Prince Albert National Park
Like the ecosystems in which they live, wildlife within Canada’s National Parks are to be managed with minimal interference to natural processes. However, active management of wildlife may be required when the natural function of an ecosystem has been altered. Wildlife management may include a single animal or entire animal populations that have been effected by a disruption to its natural environment. Active management in Parks Canada places might involve a wide variety of activities - for example, restricting activities such as fishing to protect aquatic species, reducing animal attractants to minimize habituation to humans, conducting prescribed fires, managing hyper-abundant wildlife populations, etc.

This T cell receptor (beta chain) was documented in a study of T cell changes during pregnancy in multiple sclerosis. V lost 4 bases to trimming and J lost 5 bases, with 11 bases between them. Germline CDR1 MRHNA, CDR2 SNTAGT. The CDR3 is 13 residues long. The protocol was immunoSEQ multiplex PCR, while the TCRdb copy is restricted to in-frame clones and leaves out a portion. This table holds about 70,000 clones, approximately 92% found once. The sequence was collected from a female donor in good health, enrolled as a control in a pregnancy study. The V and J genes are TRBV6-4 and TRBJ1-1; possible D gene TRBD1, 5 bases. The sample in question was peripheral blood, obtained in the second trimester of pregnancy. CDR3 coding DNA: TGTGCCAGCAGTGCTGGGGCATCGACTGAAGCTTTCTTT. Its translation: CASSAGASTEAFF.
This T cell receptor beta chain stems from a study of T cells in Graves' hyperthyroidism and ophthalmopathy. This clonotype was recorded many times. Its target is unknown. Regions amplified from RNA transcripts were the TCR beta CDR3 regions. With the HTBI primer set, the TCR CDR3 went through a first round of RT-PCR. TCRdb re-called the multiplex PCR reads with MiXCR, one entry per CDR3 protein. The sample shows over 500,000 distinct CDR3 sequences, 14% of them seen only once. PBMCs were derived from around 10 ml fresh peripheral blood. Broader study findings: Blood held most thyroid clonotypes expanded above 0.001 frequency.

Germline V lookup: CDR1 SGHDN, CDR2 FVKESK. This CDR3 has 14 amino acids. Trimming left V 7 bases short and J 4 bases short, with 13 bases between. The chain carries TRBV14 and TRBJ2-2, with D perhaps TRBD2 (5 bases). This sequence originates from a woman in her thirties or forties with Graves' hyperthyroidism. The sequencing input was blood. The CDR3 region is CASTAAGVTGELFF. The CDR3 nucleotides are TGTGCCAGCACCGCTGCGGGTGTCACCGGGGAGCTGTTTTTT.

In Prince Albert National Park, there is a focus on three primary areas of active wildlife management: the declining population of the Sturgeon River plains bison on the west side of the park, visitor safety and minimizing human-animal conflict; and protecting lake trout populations. Ecological monitoring is used to determine if there are issues with wildlife and the ecosystems in which they live. Monitoring also helps determine what factors may be affecting the health of the parks ecosystems and guides the planning and success of active management projects.
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